RA73481. Billon antoninianus, RIC V-2 762 (R), Webb Carausius -, King Unmarked -, Hunter IV -, Cohen VII -, SRCV IV -, Bourne Carausius -, Linchmere -, Bicester -, gF/aF, green patina, tight flan, weight 4.137 g, maximum diameter 21.9 mm, die axis 225o, unmarked (London?) mint, c. mid 286 - 287 A.D.; obverse IMP C M CARAVSIVS AVG, radiate, draped, and cuirassed bust right, early reign 'moustache' portrait; reverse CONCORDIA MILITVM (harmony with the soldiers), Emperor standing right clasping hands with Concordia, no mintmarks; from the Charles Peters Carausius Collection; very rare; $170.00 SALE |PRICE| $153.00


Romano-British Empire, Carausius, Mid 286 - Spring or Early Summer 293 A.D.

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Londinium (London today), established around 43 A.D., was sacked in 60 A.D. by the Iceni led by queen Boudica, but quickly rebuilt. At the end of the 1st century, Londinium was a cosmopolitan community of merchants from across the Empire and the capital of Roman Britain. In 286, the usurper Carausius declared himself the Emperor of Britain. In 296, Rome invaded and reclaimed Britain from his successor Allectus. Twice British legions rebelled and elected their own emperors, Magnus Maximus in 382 and Constantine III, in 407. Both crossed the channel with their legions and were defeated, leaving Britain largely unprotected. As the Empire declined, Britain became increasingly isolated. In 410, the Romano-British authorities appealed to Honorius for help. He replied that the Britons would have to look after their own defenses, meaning Roman occupation of Britain had ended. Britain was increasingly vulnerable to attack by the Angles, Saxons, Jutes and Frisii. By the middle 5th century only a small number of wealthy families maintained a Roman lifestyle. At the end of the 5th century the city was largely an uninhabited ruin.Londinium
RA91642. Billon antoninianus, Webb Carausius 128; RIC V-2 101; Hunter IV 36; SRCV IV 13639A; Cohen VII 193, VF, nice portrait, a little rough, ragged edge, weight 4.774 g, maximum diameter 21.9 mm, die axis 180o, Londinium (London, England) mint, c. 289 A.D.; obverse IMP CARAVSIVS P F AVG, radiate, draped, and cuirassed bust right, middle reign portrait type; reverse PAX AVG (the peace of the Emperor), Pax standing slightly left, head left, raising olive branch in right hand, long scepter vertical behind in left hand, F - O flanking at sides, ML in exergue; from the Maxwell Hunt Collection; $160.00 SALE |PRICE| $144.00


Romano-British Empire, Carausius, Mid 286 - Spring or Early Summer 293 A.D.

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Salus was the Roman goddess of health. She was Hygieia to the Greeks, who believed her to be the daughter of Aesculapius, the god of medicine and healing, and Epione, the goddess of soothing of pain. Her father Asclepius learned the secrets of keeping death at bay after observing one snake bringing another snake healing herbs. Woman seeking fertility, the sick, and the injured slept in his temples in chambers where non-poisonous snakes were left to crawl on the floor and provide healing. This coin, dedicated to the health of the emperor, probably indicates the emperor was at the time suffering from some disease, and sacred rites had been performed for his recovery.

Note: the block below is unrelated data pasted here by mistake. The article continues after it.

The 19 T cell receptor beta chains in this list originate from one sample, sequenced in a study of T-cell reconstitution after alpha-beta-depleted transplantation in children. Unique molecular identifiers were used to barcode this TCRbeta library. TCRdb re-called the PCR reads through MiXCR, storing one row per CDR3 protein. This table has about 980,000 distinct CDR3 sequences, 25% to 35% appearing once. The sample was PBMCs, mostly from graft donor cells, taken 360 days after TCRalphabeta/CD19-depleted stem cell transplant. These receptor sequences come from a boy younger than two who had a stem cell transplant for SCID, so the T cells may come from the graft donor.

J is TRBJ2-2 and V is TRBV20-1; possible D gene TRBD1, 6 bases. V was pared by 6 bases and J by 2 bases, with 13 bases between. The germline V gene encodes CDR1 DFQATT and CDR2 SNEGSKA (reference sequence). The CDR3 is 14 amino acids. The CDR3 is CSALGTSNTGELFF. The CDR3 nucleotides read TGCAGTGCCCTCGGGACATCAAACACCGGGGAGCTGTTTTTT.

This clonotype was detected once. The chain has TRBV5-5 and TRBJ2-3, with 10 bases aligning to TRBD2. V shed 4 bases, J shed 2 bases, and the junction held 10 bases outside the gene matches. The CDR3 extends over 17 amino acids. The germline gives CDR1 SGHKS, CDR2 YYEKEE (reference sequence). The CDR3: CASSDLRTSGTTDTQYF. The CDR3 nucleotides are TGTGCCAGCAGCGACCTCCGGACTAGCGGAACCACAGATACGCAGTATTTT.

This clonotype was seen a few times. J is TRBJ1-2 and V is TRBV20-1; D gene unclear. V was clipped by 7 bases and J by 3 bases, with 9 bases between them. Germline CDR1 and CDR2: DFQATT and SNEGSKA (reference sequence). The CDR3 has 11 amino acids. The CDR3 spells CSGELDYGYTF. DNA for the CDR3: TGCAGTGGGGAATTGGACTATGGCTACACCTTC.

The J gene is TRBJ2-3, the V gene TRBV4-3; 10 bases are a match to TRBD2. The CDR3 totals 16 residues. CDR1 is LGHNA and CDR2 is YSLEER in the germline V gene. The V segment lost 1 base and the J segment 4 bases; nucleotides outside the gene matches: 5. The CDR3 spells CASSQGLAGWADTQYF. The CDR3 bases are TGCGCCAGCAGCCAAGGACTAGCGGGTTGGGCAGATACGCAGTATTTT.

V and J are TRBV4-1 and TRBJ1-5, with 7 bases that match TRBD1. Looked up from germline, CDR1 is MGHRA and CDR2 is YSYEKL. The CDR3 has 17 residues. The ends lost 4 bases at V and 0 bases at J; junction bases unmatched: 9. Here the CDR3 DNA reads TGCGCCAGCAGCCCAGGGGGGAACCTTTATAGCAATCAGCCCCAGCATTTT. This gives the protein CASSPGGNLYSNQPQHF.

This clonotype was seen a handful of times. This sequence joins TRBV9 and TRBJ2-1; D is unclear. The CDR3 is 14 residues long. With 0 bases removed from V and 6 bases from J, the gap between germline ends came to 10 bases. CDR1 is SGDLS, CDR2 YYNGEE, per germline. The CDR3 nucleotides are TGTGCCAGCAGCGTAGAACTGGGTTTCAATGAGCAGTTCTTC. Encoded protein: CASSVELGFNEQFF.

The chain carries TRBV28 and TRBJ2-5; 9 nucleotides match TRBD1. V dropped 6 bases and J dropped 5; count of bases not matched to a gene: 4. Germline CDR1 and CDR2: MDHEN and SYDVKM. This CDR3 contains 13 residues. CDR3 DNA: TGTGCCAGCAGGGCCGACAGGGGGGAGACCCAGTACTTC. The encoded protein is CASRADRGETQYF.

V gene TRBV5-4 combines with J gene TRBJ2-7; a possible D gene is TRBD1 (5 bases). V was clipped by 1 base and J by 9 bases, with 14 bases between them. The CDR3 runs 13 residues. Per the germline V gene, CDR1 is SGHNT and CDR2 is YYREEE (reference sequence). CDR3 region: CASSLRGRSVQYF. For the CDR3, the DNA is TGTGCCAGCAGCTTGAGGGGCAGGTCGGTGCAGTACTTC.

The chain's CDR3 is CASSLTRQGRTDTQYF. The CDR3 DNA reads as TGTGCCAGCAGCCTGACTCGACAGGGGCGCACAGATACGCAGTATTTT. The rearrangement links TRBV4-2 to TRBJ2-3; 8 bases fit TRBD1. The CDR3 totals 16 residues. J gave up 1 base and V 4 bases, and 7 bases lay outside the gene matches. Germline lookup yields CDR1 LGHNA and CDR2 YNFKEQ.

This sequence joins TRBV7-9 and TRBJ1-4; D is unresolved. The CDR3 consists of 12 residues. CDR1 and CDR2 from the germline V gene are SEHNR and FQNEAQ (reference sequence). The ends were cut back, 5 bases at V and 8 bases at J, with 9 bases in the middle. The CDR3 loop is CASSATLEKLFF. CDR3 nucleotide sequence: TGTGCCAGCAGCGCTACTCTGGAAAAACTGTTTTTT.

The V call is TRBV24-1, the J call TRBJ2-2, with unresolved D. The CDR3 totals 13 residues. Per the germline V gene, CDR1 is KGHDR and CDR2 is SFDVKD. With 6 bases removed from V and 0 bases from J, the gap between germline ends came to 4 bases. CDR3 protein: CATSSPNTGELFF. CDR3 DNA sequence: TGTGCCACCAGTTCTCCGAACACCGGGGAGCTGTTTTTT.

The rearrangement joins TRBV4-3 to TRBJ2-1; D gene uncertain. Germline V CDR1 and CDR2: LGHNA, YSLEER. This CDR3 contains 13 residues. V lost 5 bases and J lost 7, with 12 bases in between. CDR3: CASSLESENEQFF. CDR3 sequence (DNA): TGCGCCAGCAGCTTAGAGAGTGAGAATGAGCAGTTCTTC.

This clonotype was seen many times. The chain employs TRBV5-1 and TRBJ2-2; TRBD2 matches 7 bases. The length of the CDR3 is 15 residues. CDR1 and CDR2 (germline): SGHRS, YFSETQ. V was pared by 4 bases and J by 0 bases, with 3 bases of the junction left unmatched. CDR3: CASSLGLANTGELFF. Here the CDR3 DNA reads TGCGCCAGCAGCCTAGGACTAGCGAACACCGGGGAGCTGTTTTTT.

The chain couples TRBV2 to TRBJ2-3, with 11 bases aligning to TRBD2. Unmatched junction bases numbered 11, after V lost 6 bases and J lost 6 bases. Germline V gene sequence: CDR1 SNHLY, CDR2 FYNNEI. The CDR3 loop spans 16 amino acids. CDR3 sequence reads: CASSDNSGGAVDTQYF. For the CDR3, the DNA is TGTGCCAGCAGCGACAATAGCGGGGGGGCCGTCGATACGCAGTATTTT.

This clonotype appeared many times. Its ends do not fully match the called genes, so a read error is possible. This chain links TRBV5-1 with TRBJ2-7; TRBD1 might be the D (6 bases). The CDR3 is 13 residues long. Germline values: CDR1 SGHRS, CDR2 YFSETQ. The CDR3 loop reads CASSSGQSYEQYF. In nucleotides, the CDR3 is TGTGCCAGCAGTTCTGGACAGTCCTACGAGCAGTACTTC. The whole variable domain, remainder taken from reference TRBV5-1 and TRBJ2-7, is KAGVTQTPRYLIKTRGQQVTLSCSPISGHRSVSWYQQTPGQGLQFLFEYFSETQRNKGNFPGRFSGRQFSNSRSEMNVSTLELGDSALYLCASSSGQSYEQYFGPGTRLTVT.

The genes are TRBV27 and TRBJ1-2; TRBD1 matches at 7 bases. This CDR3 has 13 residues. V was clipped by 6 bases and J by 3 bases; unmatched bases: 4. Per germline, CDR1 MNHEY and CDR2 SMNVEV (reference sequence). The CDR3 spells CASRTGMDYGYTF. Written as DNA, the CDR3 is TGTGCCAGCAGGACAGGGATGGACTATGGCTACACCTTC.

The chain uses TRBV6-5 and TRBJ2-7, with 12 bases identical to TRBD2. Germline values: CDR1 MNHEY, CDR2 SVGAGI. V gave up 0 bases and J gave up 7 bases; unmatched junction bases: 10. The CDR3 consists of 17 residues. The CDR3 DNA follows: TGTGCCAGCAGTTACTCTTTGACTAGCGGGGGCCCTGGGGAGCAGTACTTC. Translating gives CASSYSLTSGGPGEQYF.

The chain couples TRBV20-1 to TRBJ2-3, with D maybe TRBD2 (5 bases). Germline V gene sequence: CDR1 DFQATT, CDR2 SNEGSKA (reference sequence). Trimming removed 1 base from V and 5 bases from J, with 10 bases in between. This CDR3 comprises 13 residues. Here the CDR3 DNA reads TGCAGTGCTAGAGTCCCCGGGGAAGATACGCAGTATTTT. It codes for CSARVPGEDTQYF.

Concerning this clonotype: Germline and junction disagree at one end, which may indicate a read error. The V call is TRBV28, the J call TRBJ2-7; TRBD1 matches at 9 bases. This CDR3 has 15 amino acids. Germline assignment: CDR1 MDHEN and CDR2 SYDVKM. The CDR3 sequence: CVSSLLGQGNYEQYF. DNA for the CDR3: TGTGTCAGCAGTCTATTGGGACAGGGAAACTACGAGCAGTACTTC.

RA73274. Billon antoninianus, RIC V-2 162 (R), Webb Carausius 181, Bourne Carausius -, Linchmere -, Burton Latimer -, Bicester -, Carausian Hoard -, aVF, dark patina, nice portrait, weak legends, scratches, corrosion, weight 3.683 g, maximum diameter 24.9 mm, die axis 180o, Londinium (London, England) mint, c. late 289 - 291; obverse IMP CARAVSIVS P F AVG, radiate and cuirassed bust right, middle reign portrait type; reverse SALVS AVG (the health of the Emperor), Salus standing left, with right hand feeding snake rising from altar at her feet, long scepter vertical behind in left hand, B - E across fields, MLXXI in exergue; from the Charles Peters Carausius Collection; rare; $150.00 SALE |PRICE| $135.00


Romano-British Empire, Carausius, Mid 286 - Spring or Early Summer 293 A.D.

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In The Reign and Coinage of Carausius, Percy Webb wrote that for Carausius, "...the type Providentia appears with some twenty-four varieties of reverse legend, while the joint effect of obverse and reverse variations of legend and type is to produce upwards of eighty varieties of coins dedicated to that divinity."
RA73496. Billon antoninianus, RIC V-2 364 (S), SRCV IV 13683, Webb Carausius 420, Hunter IV - (p. ccvi), Askew -, Bicester -, Linchmere -, Carausius Hoard -, Burton Latimer -, aVF, well centered, green patina, rough from corrosion, weight 3.096 g, maximum diameter 22.3 mm, die axis 225o, Camulodunum (Colchester, England) mint, 292 - 293 A.D.; obverse IMP C CARAVSIVS AVG, radiate, draped, and cuirassed bust right, late reign tetrarchic portrait type; reverse PROVID AVGGG (the foresight of the three emperors), Providentia standing half left, staff in right hand grounded between feet and globe on the ground left, cornucopia in left hand, S-P flanking low across field, C in exergue; from the Charles Peters Carausius Collection; scarce; $150.00 SALE |PRICE| $135.00


Romano-British Empire, Carausius, Mid 286 - Spring or Early Summer 293 A.D.

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In The Reign and Coinage of Carausius, Percy Webb wrote that for Carausius, "...the type Providentia appears with some twenty-four varieties of reverse legend, while the joint effect of obverse and reverse variations of legend and type is to produce upwards of eighty varieties of coins dedicated to that divinity."
RA73503. Billon antoninianus, RIC V-2 152 (R2), SRCV IV 13697, Webb Carausius 178, Bourne 33, Askew 183, Hunter IV - (p. ccii), aVF, good portrait, mottled green patina, tight flan, rough, pitting smoothed to remove corrosion, weight 3.526 g, maximum diameter 21.9 mm, die axis 180o, Londinium (London, England) mint, 292 - 293 A.D.; obverse IMP C CARAVSIVS P F AVG, radiate, draped, and cuirassed bust right; reverse PROVIDEN AVGGG (the foresight of the three emperors), Providentia standing left with baton and cornucopia, globe at feet left, S - P across fields, MLXXI in exergue; from the Charles Peters Carausius Collection; rare; $150.00 SALE |PRICE| $135.00




  







Catalog current as of Saturday, August 24, 2019.
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Secessionist Empires